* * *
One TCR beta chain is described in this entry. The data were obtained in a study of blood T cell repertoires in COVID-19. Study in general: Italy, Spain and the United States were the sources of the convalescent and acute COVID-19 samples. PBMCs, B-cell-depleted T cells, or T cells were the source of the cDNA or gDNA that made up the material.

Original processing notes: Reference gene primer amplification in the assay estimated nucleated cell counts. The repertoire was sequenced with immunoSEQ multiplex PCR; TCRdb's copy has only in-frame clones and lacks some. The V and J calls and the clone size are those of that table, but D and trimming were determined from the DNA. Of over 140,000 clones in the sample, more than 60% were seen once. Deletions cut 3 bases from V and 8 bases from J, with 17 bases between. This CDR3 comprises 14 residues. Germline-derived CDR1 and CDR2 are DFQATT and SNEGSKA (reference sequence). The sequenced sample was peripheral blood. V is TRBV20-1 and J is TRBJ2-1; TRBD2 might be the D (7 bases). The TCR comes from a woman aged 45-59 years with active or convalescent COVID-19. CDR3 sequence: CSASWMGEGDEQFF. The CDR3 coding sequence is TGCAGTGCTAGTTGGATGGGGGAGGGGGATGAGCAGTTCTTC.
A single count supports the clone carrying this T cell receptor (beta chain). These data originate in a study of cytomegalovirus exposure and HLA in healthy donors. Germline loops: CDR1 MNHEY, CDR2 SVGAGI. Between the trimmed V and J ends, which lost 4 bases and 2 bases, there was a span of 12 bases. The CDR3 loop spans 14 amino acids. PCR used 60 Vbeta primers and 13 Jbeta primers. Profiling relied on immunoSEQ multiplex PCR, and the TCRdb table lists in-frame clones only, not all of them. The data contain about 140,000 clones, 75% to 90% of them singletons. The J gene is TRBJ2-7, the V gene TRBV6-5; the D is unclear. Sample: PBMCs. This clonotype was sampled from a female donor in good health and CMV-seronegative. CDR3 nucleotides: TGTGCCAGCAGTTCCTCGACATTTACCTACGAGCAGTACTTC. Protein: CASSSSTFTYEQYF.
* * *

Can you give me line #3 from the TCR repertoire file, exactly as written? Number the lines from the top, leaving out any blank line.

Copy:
A single count supports the clone carrying this T cell receptor (beta chain). These data originate in a study of cytomegalovirus exposure and HLA in healthy donors. Germline loops: CDR1 MNHEY, CDR2 SVGAGI. Between the trimmed V and J ends, which lost 4 bases and 2 bases, there was a span of 12 bases. The CDR3 loop spans 14 amino acids. PCR used 60 Vbeta primers and 13 Jbeta primers. Profiling relied on immunoSEQ multiplex PCR, and the TCRdb table lists in-frame clones only, not all of them. The data contain about 140,000 clones, 75% to 90% of them singletons. The J gene is TRBJ2-7, the V gene TRBV6-5; the D is unclear. Sample: PBMCs. This clonotype was sampled from a female donor in good health and CMV-seronegative. CDR3 nucleotides: TGTGCCAGCAGTTCCTCGACATTTACCTACGAGCAGTACTTC. Protein: CASSSSTFTYEQYF.